Sunset in October – Louise Wilford

 

The air ticks – the wandering, wild strum of it

breaking through me, rattling the pebbles

like long-dried bones.

 

The wind whines – the banshee bawl of it,

screaming through ginnels of granite,

on the high moor.

 

The land shivers, pulling its coat of gorse 

and heather tight round its ears,

shrugging me off.

 

And the earth drinks the sky.

 

 

unnamed (2)Yorkshirewoman Louise Wilford is an English teacher and examiner. She has had around 60 poems and short stories published in magazines including Popshot, Pushing Out The Boat and Agenda, and has won or been shortlisted for several competitions. She is currently writing a children’s fantasy novel.

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Morning Song – Susan Richardson

 

Mornings begin with the scratch

and rattle of claws against wood,

chaos seeping with fervor

into the void of night.

He plants his feet reluctantly

onto a floor bathed in the chill

of a disappearing moon,

tails sweeping in and out of

precarious spaces between his ankles.

It is a long walk to the kitchen,

where the hiss of an opening

can awakens a cacophony of hunger,

mingled with chords of impatience.

A spoon clanking against glass sets

the rhythm for notes of anticipation.

He fills the bowls and places

them on the branches of the tree.

Quiet settles into plump warm fullness.

 

 

IMG_0069Susan Richardson is living, writing and going blind in Hollywood. She was diagnosed with Retinitis Pigmentosa in 2002 and much of her work focuses on her relationship to the world as a partially sighted woman. In addition to poetry, she writes a blog called “Stories from the Edge of Blindness”. Her work has been published in: Stepping Stones Magazine, Wildflower Muse, The Furious Gazelle, The Hungry Chimera, Sheila-Na-Gig, Chantarelle’s Notebook, Foxglove Journal, Literary Juice and Sick Lit Magazine, with pieces forthcoming in Amaryllis. She was also awarded the Sheila-Na-Gig Winter Poetry Prize.

Rain – Louise Wilford

 

The rain, it raineth every day.

Slugs cower beneath the pavement slabs –

the sage leaves curl, their powder spent –

the quilted mint leaves pillow through their veins

and spears of tarragon drip glassy beads.

 

The painted terracotta cat

no longer casts out beams of candle light,

just snivels, shoulders huddled in the chill.

The real cat shelters underneath the bench.

The rain, it raineth every day.

 

The rain, it raineth every day.

Chlorophyll glisters green on every branch.

The guttering spews an endless waterfall.

The rags of rubbish blown out of some skip

are stuck with watery bullets to the fence.

 

The rain, it raineth every day.

The traffic is a dampened lullaby,

a pebbled stream that boils across a weir,

the ache of a wave collapsing on a beach,

nudging the rounded rocks and shells.

 

But still the loud rich smell of dampened earth,

the bursts of thyme and parsley as I pass,

the slick pink smell of early flowers, 

trumpets the spring through the cloud-drenched air.

But the rain, it raineth every day.

 

 

unnamed (2)Yorkshirewoman Louise Wilford is an English teacher and examiner. She has had around 60 poems and short stories published in magazines including Popshot, Pushing Out The Boat and Agenda, and has won or been shortlisted for several competitions. She is currently writing a children’s fantasy novel.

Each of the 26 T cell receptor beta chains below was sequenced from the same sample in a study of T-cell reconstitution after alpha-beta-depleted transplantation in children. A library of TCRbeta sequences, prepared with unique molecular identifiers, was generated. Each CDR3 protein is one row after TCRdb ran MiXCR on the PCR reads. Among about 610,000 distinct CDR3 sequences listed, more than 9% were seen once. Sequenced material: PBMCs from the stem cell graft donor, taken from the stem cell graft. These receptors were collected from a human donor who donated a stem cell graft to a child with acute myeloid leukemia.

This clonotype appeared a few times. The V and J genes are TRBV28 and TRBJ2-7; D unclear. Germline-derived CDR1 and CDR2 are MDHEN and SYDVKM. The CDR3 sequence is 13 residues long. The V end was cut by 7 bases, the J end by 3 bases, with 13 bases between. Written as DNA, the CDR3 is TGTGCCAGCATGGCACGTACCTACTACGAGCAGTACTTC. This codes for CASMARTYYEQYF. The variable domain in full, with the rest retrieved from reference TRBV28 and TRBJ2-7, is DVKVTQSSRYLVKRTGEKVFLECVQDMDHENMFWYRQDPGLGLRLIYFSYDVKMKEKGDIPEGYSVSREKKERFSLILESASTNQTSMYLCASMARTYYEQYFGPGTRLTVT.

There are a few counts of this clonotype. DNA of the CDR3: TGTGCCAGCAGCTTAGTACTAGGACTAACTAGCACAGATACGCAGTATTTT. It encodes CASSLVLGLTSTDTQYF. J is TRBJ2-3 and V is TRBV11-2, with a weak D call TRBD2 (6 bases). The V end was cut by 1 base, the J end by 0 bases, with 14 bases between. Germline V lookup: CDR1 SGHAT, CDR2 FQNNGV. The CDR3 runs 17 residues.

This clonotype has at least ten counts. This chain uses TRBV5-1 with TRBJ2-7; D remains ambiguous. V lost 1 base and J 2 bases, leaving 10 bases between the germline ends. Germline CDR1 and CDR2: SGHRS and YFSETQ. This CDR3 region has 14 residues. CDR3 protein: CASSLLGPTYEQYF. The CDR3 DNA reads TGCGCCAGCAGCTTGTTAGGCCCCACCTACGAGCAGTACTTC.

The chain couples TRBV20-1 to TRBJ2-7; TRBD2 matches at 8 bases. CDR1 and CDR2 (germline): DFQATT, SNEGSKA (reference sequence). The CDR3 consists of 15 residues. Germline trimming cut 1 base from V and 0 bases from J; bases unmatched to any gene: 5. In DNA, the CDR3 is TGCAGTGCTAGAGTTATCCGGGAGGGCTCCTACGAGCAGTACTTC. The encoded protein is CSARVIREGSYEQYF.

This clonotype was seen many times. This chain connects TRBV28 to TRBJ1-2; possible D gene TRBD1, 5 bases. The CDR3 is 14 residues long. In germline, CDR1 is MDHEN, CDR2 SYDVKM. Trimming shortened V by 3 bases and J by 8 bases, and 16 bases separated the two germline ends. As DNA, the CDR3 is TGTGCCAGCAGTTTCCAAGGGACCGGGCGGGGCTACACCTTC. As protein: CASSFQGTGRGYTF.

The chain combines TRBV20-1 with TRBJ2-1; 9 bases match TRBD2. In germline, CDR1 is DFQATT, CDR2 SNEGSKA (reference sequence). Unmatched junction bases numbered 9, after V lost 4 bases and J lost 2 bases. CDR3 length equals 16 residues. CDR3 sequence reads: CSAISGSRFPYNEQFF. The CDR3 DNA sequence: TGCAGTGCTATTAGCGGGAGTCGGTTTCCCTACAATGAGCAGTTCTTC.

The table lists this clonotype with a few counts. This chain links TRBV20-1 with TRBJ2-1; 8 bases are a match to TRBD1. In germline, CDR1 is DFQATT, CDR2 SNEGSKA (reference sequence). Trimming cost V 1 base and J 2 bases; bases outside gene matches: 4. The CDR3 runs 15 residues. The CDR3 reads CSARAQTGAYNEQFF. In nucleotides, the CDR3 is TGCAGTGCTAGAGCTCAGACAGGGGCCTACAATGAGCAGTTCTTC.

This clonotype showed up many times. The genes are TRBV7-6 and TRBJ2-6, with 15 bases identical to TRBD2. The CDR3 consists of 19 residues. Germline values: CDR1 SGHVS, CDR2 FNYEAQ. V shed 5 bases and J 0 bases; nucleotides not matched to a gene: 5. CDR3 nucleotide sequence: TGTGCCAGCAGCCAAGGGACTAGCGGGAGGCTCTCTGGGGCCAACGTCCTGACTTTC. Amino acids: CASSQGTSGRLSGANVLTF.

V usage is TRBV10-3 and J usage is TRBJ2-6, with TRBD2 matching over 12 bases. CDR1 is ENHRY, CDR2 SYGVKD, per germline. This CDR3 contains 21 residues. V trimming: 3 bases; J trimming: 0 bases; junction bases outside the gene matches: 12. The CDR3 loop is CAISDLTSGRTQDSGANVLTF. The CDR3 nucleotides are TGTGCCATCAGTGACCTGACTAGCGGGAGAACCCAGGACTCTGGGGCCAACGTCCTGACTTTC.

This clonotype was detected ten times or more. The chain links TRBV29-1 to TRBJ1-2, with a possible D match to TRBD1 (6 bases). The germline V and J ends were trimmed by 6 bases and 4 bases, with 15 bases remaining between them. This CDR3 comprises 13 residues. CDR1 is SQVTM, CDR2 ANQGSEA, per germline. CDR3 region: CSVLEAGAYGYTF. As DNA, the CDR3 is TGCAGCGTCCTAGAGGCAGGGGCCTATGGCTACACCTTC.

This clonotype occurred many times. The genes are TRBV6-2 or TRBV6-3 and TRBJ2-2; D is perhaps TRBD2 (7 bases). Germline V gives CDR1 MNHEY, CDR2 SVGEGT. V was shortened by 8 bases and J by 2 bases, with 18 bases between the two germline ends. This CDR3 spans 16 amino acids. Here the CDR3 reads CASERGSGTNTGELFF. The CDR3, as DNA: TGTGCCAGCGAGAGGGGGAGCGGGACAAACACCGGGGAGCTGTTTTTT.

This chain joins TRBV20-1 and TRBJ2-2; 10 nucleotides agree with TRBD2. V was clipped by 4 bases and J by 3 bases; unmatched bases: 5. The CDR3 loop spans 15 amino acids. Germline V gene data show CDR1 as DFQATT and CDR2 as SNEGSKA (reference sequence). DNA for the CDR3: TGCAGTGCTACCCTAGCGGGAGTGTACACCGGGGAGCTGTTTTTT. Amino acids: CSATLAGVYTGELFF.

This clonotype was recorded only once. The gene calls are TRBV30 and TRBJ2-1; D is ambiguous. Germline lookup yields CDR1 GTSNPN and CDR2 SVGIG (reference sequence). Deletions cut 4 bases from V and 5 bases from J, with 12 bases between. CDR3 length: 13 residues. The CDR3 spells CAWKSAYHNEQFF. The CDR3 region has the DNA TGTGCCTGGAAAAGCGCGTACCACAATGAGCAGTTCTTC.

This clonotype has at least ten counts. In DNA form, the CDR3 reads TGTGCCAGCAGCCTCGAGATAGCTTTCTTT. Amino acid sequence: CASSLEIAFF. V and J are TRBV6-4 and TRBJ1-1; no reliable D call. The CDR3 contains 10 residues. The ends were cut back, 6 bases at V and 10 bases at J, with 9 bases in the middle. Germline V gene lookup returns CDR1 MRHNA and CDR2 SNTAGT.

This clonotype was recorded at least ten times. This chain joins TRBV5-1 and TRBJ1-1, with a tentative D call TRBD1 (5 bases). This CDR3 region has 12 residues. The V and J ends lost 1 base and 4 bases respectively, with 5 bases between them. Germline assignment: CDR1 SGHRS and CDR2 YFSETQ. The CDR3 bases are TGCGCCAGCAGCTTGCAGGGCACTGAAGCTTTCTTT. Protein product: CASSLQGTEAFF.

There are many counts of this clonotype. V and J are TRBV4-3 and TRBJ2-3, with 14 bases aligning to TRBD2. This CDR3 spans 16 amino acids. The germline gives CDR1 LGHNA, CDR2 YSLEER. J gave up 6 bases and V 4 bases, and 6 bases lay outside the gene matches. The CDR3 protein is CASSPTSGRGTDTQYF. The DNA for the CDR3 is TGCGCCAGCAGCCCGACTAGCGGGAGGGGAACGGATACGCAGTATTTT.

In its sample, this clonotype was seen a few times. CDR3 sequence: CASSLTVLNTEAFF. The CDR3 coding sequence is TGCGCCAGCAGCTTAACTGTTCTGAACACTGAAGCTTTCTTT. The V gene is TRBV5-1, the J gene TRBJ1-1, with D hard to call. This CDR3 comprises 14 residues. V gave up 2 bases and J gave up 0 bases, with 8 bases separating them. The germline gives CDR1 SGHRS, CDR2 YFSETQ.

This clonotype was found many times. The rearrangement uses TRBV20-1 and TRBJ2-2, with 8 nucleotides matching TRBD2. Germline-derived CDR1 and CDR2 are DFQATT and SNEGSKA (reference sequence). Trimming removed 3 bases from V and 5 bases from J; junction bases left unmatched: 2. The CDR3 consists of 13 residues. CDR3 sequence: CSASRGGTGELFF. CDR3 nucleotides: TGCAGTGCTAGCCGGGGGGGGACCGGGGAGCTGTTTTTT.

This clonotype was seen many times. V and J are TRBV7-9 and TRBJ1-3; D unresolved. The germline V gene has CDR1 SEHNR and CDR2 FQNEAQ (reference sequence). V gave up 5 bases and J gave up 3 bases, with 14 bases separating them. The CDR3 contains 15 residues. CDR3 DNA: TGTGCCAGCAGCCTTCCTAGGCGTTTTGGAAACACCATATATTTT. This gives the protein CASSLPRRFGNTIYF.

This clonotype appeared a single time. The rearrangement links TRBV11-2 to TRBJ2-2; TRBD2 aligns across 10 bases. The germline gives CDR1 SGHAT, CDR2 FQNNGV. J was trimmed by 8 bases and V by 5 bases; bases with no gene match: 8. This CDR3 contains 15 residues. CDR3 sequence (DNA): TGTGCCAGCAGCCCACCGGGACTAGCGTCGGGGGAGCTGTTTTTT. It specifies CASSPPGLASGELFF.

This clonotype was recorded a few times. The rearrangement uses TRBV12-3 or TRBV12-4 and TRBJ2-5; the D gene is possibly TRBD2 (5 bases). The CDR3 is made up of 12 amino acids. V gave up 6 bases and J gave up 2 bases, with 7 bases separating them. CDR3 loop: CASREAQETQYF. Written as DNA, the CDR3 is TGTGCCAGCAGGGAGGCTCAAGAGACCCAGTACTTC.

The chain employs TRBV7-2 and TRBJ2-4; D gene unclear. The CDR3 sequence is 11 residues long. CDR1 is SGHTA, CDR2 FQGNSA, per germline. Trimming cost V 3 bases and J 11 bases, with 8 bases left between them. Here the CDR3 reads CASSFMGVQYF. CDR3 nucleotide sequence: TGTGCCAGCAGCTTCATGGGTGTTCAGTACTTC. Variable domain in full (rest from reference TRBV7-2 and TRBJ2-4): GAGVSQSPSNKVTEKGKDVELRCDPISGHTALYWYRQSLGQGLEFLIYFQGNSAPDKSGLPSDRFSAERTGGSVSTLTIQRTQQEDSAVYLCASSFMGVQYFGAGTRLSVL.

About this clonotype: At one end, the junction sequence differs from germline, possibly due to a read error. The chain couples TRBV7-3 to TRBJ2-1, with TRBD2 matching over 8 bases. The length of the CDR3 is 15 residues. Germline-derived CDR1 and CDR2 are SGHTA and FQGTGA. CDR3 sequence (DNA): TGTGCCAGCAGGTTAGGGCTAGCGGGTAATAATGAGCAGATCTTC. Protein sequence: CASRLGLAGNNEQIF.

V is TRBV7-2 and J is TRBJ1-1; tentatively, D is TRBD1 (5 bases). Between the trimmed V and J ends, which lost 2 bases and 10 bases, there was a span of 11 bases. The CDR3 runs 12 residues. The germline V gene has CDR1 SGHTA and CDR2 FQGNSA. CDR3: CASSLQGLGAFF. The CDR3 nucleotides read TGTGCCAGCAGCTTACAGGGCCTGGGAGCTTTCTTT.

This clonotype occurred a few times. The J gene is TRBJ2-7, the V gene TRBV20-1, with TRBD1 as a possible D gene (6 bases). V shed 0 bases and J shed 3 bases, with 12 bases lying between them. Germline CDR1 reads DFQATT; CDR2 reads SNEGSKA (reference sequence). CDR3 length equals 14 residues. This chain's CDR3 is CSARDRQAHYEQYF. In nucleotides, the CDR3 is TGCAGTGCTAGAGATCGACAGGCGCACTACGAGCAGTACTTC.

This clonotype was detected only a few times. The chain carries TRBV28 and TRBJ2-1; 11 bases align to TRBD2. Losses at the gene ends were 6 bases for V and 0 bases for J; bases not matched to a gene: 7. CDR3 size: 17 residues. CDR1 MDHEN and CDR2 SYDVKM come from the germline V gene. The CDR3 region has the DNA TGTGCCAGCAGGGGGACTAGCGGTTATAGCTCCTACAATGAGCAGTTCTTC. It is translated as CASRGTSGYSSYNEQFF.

Last One – Rachel Lewis

 

The sun had almost given out that day

I went out late, after the sun had almost

Left us all behind.

 

The first thing I saw was the birch tree,

That had turned such a shade of yellow

As I’d never seen.

 

It was brighter and purer somehow than any green,

And the colour ran sharp through me, set me

Crying as I walked.

 

Blackberries were pouring down. The grass

Was dying in the last of the wintry light.

The streetlight glow began.

 

Willows by the river, and the plane trees,

All said “I know” whenever the wind filled

Their echo chambers.

 

Ducks and geese and magpies live here,

Resourcefully around our houses.

Swans, blackbirds as well.

 

I swung on the kissing gate and realised

I don’t know whether he’s for real, or if he’ll

Ever come back here.

 

 

Rachel headshot portraitRachel is a London-based poet. She was previously a poetry editor for the Mays Anthology and a Young Producer with Poet in the City. Her poetry can also be found on the Poetry Society website, in the Dawntreader and Kindling journals, and unpredictably at live events around London.

Human, Somehow – M.J. Iuppa

 

Still dark, yet it’s morning.

autumn rains have begun.

 

One day into the next, soon

arctic air will press upon us

 

and snow will cover cornstalks

with feathers, light and strong

 

enough to lift in sustaining

wind, like a breath of wings

 

ascending into a net of

starlings, disappearing . . .

 

 

MJ Publicity1 CropM.J. Iuppa is the Director of the Visual and Performing Arts Minor Program and Lecturer in Creative Writing at St. John Fisher College; and since 2000 to present, is a part time lecturer in Creative Writing at The College at Brockport. Since 1986, she has been a teaching artist, working with students, K-12, in Rochester, NY, and surrounding area. Most recently, she was awarded the New York State Chancellor’s Award for Excellence in Adjunct Teaching, 2017. She has four full length poetry collections,This Thirst (Kelsay Books, 2017), Small Worlds Floating (2016) as well as Within Reach (2010) both from Cherry Grove Collections; Night Traveler (Foothills Publishing, 2003); and 5 chapbooks. She lives on a small farm in Hamlin NY.

The Oblong Mirror – Adrian Slonaker

 

On one side

of the oblong mirror

framed in silver and peridot,

I am your woman.

You are my man.

We ride for hours in my cozy Packard

under Cassiopeia and the Little Bear, 

listening to staticky fados

and spot-off weather reports

while talking with touches.

It’s the way it should be,

it must be.

Or maybe you are my woman,

and I am your man,

as I piece together the shards,

the glimmers,

the nuances of the mirror’s other face.

 

 

AdrianSlonakerphotoAdrian Slonaker works as a copywriter and copy editor in St. John’s, Newfoundland, Canada. Adrian’s poetry has appeared in Dodging the Rain, Red Fez, Amaryllis, The Remembered Arts Journal, Squawk Back and others.

Spring – Trivarna Hariharan

 

In the face of

a weathering river,

 

there lives a bird

whose song can be

 

heard even in

the silence of stones.

 

 

PhotoTrivarna Hariharan is an undergraduate student of English literature from India. A Pushcart Prize nominee, she has authored The Necessity of Geography (Flutter Press), Home and Other Places (Nivasini Publishers), Letters I Never Sent (Writers Workshop, Kolkata). Her writing appears or is forthcoming in Right Hand Pointing, Third Wednesday, Otoliths, Peacock Journal, One Sentence Poems, Birds Piled Loosely, TXTOBJX, Front Porch Review, Eunoia Review, and others. In October 2017, Calamus Journal nominated her poem for a Pushcart Prize. She has served as the editor in chief at Inklette, and is the poetry editor for Corner Club Press. Besides writing, she learns the electronic keyboard, and has completed her fourth grade in the instrument at Trinity College of Music, London.